Hultsfred, Sweden 2000-06-30
Health & Consumer Protection Directorate-General
Rue de la Loi 200
Re: White Paper on Food Safety
Thank You for giving us this opportunity to respond to the White Paper
on Food Safety, and especially how consumers can participate in the risk
anlysis process, including risk management. Association of European
Consumers AEC has since its foundation 1999 worked for increased consumer
information. We have recognized consumers' right to sustainable development
in relation to food safety as a main focus for our work. We also work to
raise awareness about environmental and ethical issues, animal welfare,
and global issues. For food safety, we also consider the development and
conservation of agro-genetic resources as important for consumers.
While we support the proposals in the White Paper on Food Safety, we
would like to propose that consumer information gets a more prominent
role in the development of a European food safety policy. This needs to
be a horizontal concern. Experts from consumer organizations need to be
informed to be able to play a role in the risk analysis process, especially
in the management of risks. Consumers should never feel that producers,
retail or governments may hide data about food safety. To treat any food
related issue as a "trade secret" will give consumers the impression that
someone is hiding a "dirty secret".
We are insisting that consumers have a right to access to scientific
documents that are used in the risk assessment process, and cannot agree
that corporate interests should be protected rather than human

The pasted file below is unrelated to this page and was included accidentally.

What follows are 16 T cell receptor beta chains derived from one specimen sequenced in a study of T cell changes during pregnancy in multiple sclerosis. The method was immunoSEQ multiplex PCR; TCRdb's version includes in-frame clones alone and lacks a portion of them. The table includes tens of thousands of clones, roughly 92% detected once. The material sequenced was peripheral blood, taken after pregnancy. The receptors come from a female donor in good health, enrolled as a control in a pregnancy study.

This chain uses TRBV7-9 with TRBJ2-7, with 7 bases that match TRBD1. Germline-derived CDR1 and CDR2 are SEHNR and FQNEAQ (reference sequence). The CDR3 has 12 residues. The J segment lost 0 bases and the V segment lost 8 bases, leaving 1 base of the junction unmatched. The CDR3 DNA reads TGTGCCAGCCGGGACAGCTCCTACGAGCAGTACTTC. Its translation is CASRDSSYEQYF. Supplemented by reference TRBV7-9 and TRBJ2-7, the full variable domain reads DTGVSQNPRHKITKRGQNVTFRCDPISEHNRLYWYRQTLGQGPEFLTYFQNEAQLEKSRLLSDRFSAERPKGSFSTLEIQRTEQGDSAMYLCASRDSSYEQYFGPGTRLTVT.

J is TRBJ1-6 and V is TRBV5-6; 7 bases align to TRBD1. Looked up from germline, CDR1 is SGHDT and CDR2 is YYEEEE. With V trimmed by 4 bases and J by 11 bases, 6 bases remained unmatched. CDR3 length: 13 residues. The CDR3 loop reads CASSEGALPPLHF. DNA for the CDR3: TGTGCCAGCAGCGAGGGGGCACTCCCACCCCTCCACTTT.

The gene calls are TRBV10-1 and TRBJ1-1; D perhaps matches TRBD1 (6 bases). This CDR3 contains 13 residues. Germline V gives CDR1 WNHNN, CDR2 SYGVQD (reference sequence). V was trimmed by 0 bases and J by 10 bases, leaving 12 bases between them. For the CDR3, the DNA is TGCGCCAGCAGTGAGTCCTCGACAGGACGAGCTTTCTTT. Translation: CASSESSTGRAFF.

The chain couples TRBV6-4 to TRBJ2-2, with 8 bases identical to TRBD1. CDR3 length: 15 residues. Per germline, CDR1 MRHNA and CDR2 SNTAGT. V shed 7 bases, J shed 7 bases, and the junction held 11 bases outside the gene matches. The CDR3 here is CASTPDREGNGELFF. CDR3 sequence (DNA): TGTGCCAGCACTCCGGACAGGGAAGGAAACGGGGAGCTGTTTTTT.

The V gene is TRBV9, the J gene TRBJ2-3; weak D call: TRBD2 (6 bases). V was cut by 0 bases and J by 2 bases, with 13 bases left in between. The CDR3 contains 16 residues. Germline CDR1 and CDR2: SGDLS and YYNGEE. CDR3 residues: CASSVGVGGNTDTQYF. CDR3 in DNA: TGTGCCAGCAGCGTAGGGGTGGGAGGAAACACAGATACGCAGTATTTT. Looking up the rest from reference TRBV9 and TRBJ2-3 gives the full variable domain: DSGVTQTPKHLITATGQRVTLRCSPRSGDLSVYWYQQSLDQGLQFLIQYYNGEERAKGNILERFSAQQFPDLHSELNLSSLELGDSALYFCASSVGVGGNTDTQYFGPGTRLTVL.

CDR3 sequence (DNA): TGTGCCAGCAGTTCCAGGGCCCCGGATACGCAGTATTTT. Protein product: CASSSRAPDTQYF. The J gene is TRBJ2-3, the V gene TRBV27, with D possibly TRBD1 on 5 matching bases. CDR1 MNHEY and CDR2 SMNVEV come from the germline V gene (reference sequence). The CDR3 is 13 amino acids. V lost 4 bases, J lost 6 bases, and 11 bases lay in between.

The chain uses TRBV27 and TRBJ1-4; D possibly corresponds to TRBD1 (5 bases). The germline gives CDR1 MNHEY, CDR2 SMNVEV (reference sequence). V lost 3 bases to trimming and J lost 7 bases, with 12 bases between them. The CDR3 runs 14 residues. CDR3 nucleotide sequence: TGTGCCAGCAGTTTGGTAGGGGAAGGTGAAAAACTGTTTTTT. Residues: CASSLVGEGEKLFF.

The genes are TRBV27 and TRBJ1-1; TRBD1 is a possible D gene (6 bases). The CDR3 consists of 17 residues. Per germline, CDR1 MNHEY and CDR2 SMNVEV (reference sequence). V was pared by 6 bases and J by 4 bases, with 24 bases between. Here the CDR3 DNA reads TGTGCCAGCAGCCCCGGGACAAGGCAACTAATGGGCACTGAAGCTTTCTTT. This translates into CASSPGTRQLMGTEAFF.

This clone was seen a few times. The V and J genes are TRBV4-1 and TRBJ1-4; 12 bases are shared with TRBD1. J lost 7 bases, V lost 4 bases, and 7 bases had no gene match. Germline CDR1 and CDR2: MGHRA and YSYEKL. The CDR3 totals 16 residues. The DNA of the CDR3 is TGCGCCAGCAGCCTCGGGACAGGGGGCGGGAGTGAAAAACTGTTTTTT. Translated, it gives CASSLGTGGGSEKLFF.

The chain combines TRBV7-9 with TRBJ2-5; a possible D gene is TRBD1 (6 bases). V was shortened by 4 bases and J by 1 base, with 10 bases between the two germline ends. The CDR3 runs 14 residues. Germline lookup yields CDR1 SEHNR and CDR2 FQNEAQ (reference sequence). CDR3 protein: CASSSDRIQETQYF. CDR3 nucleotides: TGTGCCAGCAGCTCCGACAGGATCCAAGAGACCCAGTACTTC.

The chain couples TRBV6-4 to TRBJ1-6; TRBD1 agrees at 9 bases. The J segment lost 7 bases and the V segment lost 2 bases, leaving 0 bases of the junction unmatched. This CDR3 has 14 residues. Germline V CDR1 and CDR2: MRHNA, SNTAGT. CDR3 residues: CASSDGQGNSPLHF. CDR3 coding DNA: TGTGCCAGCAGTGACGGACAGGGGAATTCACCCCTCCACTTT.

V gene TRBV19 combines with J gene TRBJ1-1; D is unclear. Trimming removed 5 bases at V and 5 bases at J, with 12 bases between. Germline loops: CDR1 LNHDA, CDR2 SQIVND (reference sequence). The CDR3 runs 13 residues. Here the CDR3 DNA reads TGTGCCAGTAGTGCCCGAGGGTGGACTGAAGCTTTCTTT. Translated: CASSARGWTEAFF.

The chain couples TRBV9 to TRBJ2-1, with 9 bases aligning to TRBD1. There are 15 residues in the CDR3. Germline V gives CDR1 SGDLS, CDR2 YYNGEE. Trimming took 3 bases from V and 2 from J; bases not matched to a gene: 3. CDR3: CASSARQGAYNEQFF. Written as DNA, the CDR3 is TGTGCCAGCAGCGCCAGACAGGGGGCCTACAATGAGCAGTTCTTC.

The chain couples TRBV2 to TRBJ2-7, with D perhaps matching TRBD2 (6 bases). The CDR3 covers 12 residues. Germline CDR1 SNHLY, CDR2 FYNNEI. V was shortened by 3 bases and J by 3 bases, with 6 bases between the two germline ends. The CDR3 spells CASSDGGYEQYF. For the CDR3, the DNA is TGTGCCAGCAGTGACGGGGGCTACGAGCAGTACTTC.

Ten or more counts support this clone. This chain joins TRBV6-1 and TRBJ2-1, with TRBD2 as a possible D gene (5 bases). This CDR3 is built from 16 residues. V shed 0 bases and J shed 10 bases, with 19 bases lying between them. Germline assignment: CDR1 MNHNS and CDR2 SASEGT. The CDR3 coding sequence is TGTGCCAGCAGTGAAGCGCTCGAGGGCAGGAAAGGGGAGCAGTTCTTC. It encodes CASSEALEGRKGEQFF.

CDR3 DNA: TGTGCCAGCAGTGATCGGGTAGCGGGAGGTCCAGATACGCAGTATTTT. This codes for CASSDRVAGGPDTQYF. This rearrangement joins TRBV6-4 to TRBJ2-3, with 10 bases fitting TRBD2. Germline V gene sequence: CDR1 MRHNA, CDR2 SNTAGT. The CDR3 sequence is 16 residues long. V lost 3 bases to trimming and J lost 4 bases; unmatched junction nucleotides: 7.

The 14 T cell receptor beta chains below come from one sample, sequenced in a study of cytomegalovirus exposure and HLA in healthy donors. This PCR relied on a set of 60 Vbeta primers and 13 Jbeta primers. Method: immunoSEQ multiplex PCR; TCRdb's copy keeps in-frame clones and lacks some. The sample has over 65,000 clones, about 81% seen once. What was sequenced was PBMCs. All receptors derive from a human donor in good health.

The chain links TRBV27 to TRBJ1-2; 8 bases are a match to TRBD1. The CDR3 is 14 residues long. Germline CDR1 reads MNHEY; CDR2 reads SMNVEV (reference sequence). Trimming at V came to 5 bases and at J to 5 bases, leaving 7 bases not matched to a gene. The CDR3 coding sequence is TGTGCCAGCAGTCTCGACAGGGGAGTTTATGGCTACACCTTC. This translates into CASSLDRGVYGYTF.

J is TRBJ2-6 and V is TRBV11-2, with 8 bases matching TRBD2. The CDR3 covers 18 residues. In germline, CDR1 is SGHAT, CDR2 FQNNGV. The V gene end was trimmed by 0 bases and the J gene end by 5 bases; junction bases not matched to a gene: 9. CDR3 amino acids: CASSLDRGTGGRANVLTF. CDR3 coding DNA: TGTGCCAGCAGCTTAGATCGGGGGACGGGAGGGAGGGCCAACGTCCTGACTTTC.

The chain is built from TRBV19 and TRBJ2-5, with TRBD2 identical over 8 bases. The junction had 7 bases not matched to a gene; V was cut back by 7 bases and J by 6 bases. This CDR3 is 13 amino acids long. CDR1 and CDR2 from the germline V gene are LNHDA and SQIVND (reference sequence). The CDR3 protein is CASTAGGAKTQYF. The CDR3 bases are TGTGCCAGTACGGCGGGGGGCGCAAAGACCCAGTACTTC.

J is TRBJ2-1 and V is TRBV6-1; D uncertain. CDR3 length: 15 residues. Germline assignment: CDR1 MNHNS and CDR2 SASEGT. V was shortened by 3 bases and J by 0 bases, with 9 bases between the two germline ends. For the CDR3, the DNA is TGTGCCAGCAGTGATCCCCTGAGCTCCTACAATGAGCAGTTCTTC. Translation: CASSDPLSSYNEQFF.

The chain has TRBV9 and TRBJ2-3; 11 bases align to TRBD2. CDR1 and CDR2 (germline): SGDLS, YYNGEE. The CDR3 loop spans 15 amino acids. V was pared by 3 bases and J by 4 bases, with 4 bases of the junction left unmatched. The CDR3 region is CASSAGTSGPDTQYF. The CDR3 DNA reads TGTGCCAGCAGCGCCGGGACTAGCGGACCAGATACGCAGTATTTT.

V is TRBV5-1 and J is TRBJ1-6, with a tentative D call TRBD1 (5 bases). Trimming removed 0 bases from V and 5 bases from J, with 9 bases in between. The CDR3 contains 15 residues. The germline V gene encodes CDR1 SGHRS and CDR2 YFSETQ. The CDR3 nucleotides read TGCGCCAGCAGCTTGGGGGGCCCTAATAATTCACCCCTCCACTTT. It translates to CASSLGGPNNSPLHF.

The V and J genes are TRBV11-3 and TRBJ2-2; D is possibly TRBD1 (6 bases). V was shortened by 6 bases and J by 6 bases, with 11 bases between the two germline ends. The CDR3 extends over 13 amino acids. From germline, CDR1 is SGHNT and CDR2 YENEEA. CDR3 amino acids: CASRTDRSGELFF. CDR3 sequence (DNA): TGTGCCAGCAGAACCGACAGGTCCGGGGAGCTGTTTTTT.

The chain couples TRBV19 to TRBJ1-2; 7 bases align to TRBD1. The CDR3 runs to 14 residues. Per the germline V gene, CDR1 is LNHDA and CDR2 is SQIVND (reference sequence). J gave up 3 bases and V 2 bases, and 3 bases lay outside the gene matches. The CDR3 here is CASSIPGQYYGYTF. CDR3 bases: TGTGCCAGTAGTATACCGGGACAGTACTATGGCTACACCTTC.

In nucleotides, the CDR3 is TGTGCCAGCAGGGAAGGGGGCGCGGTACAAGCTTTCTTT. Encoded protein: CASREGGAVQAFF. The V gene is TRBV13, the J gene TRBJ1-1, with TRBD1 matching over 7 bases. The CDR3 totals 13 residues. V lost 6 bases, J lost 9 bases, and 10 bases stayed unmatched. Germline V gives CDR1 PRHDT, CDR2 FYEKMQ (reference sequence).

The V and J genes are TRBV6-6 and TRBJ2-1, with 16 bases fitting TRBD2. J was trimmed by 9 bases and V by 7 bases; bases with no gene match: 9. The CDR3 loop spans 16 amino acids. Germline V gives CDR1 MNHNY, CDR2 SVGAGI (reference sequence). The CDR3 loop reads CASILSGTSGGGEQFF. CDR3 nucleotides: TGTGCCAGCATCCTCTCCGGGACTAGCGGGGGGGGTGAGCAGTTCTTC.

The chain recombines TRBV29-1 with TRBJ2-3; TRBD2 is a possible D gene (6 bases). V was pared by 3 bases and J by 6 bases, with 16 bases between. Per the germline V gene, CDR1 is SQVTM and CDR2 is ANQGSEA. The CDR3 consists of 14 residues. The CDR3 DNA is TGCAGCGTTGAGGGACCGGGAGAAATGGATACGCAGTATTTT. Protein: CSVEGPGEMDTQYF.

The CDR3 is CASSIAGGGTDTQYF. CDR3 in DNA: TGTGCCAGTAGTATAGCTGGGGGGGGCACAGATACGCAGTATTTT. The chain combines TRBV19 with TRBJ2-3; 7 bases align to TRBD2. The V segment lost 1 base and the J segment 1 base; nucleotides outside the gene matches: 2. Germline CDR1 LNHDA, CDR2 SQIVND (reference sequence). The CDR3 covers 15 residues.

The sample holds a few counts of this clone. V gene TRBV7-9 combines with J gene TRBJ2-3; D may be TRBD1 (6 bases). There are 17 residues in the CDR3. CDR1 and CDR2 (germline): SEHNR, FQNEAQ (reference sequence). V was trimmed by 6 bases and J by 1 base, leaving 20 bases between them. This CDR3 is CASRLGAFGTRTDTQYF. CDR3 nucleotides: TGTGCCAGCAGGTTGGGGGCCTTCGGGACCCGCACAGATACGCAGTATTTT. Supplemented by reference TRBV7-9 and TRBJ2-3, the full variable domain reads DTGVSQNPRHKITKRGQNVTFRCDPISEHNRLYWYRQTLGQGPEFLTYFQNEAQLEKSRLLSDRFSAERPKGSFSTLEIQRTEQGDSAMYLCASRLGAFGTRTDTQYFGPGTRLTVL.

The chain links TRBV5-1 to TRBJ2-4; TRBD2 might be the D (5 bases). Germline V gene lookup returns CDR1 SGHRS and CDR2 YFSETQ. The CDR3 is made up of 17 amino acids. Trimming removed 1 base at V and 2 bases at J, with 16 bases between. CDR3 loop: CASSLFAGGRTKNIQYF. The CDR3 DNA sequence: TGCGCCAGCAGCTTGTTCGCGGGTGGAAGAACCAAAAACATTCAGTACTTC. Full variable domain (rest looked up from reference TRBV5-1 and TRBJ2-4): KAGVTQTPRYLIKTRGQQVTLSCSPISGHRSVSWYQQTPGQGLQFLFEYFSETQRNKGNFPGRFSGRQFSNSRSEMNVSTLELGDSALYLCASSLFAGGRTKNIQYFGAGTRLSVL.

interests. Unpublished studies should generally not be used, especially
if they are reporting from studies conducted at corporate laboratories
or sponsored by the industry. One area we are very concerned about is intellectual
property rights, were patents on DNA, especially in microbes, grains, vegetables
and other foods including fish or meat may create monopolies that will
not at all benefit consumers.
Health is paramount for European consumers and after food scandals such
as BSE we insist that we have a right to be an equal party of the risk
analysis process. In order to participate fully, we must have access to
all available information. This is also true in the field of nutrition,
were new substances or foods may or may not turn out to be benificial to
In the risk analysis process, consumers can be successfully represented
by professional experts from consumer organizations at all three stages.
Participants from consumer organizations are skilled at raising awareness
of important matters that scientists, businessmen or politicians may overlook.
In the risk assessment process, professional experts from consumer organizations
can ensure that health protection and ethical concerns are
taken into proper consideration. Experts from consumer organizations can
assist policy makers in the risk management process by supporting or clarifying
decisions that need to be communicated to other parties of the process.
They will make sure that consumer concerns are heard by all parties, as
well as send strong and rapid messages to all involved when decisions are
not understood or appreciated by consumers. In the risk communication process,
experts from consumer organizations can be the "honest brokers" that are
percieved as being unbiased and fair if they have had access to information
at all stages of the decision making process.
We think the risk analysis process in the European Union will benefit
from increased scrutiny by professional experts from consumer organizations.
This will also aid and benefit the European Union in the international